2005 Nissan Xterra First Drive ReviewPosted in Vehicle Reviews on March 1, 2005 Comment (0)
The all-new version of Nissan's rolling multitool, the Xterra, appears very similar to the previous version. But, in fact, the '05 model is completely new. It's more compact than a true family SUV, with more practical equipment. It's better equipped than the previous Xterra, but remains true to the concept, with few non-essential features to add weight and cost.
First offered in 1999 as an accessorized version of the compact pickup, the Xterra has been re-engineered with evident insight into what a high-utility vehicle ought to be. In the process, the Xterra has clearly become Nissan's most focused design for dealing with anything steep, wet, or dirty.
Evidence that Nissan consciously intended the Xterra to be its best-performing SUV can be confirmed by glancing at the basic shape, size, and component choices. It has the shortest wheelbase, most ground clearance, and best angles of approach and departure. It has a solid rear axle (Dana 44 variant) with an electronic locker available as part of the Off-Road option package, which we would definitely recommend. The package includes 265/75R15 BFGs on 16-inch wheels, foglamps, Bilstein shocks, skidplates, and a number of thoughtful features, including the signature first-aid kit.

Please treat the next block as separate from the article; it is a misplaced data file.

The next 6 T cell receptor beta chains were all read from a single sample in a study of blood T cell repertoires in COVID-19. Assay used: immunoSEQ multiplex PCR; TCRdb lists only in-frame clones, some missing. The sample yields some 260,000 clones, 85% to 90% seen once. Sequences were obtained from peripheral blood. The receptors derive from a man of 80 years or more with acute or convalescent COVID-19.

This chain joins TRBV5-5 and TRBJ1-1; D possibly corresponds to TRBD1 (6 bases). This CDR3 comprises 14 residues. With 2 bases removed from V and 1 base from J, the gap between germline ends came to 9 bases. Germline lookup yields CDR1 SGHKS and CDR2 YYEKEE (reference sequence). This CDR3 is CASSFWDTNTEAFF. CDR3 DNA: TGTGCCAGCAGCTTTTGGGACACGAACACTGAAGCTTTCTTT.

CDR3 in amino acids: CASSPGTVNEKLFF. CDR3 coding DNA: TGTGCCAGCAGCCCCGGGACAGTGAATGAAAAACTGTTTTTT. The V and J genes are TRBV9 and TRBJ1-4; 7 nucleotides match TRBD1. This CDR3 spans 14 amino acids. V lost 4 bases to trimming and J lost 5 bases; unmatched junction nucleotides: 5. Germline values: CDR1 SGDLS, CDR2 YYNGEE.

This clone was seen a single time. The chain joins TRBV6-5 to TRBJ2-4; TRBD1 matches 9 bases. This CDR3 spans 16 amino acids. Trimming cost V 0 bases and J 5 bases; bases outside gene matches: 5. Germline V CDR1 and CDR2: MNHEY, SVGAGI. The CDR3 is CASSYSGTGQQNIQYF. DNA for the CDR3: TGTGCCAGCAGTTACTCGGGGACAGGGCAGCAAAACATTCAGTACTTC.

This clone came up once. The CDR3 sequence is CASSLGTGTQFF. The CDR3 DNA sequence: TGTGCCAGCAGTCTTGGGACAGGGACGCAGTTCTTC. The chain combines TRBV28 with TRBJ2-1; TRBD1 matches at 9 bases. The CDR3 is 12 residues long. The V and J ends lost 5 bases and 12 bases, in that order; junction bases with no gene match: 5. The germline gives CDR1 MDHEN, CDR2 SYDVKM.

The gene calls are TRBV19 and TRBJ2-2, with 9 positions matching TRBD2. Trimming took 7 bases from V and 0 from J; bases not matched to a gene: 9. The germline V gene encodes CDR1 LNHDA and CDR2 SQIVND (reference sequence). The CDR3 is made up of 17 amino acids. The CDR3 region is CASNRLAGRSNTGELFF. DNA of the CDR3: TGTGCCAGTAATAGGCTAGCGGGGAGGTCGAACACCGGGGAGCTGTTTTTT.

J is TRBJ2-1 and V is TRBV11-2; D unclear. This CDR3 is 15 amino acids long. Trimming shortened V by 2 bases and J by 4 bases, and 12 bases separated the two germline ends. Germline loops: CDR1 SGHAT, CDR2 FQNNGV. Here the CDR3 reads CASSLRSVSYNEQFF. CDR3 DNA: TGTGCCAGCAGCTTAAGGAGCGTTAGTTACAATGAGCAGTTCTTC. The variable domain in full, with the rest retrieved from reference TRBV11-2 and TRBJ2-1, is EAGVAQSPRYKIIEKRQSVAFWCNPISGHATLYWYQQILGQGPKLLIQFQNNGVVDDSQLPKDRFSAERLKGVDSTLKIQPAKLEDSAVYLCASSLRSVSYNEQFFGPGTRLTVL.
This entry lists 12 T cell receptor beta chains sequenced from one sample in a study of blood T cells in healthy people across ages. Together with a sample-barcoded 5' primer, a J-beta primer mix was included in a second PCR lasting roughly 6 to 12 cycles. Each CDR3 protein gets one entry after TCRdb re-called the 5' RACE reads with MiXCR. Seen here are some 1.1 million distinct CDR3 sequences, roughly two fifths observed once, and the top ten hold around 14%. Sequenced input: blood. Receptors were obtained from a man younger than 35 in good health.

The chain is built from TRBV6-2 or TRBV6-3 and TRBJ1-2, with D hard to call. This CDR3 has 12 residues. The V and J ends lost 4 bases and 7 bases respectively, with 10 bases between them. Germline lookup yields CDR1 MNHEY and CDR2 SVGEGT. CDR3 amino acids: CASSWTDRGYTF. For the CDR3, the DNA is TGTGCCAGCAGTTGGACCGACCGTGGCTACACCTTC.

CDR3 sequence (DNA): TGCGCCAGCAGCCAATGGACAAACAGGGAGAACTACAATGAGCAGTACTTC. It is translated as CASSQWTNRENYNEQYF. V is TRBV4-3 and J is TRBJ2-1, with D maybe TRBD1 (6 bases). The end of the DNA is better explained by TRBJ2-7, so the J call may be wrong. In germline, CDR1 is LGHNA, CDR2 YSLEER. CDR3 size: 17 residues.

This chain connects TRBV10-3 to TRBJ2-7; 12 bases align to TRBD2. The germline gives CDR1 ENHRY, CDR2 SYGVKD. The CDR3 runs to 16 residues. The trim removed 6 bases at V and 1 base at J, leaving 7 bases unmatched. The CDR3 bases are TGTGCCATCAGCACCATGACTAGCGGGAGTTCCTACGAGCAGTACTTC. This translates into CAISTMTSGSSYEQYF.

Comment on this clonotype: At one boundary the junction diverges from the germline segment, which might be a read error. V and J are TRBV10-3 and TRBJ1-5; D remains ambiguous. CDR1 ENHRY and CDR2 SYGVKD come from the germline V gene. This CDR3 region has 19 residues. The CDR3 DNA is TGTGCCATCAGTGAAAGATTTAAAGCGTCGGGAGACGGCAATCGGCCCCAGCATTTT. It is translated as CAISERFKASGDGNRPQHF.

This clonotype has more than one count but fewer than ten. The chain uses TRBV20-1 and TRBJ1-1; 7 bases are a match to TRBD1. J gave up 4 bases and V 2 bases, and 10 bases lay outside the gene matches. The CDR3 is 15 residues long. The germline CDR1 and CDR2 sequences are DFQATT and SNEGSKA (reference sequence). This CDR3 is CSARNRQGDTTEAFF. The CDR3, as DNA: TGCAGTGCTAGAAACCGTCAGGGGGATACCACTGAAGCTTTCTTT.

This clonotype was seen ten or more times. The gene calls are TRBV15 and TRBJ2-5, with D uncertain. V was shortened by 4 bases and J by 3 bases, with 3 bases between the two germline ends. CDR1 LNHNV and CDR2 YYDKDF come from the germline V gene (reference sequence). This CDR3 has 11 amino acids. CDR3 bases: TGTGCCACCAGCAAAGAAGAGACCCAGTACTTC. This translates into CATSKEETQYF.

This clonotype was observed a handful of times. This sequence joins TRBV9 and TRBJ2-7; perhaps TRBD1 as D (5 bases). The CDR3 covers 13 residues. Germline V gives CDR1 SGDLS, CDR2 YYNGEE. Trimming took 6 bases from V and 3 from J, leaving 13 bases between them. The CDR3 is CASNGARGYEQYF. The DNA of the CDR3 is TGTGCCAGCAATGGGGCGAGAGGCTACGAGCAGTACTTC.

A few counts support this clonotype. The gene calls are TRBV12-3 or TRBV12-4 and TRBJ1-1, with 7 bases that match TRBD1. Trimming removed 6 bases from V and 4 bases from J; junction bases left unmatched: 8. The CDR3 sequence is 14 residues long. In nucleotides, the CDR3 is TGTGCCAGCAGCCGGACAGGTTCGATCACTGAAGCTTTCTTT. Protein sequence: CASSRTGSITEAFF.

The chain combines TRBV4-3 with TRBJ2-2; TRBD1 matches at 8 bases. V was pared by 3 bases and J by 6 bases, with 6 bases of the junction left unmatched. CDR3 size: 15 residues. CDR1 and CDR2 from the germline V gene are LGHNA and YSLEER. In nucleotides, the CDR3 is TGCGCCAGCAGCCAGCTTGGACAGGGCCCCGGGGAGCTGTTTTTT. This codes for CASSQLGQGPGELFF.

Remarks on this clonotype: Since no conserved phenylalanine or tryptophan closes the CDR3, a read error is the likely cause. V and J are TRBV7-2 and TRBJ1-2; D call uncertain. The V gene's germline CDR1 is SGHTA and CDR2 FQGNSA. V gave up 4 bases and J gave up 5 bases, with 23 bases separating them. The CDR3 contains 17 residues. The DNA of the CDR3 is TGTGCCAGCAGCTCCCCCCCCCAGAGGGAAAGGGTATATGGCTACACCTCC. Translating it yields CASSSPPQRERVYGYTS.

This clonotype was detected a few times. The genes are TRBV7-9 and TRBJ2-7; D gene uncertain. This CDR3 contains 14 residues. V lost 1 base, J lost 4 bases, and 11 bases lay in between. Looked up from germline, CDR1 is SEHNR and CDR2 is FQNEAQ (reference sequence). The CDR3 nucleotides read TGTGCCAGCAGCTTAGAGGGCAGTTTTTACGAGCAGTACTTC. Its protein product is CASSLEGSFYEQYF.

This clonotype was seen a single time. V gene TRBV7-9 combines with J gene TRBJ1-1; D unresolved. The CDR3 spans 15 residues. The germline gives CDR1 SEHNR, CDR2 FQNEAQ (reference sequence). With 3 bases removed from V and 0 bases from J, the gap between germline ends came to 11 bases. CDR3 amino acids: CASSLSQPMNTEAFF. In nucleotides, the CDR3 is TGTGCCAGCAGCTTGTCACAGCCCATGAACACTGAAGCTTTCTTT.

Electronic traction enhancements have recently become much more applicable to real-world off-highway driving, and the Xterra Offroad is clearly up to date. There is four-wheel limited slip, in which wheelspin is controlled by braking any single wheel that loses traction. In addition, there is an electronically selectable locker in the rear axle. In low-range, revised throttle mapping enables much more careful progress with less surging when crawling is required. Hill Descent Control (HDC), which keeps downhill rolling speeds controllable, can be switched off, and speed is selectable by using the accelerator pedal. And Hill Start Assist (HSA) holds the vehicle in place on a hill start without rolling back for up to two seconds, monitoring the driver's pedal input to permit smooth advancement from a stalled position in tricky situations.
Ground clearance is listed at 9.5 inches, which we did not get a chance to measure, but we could see that the undercarriage is completely clean and free of low-hanging impediments, including the exhaust.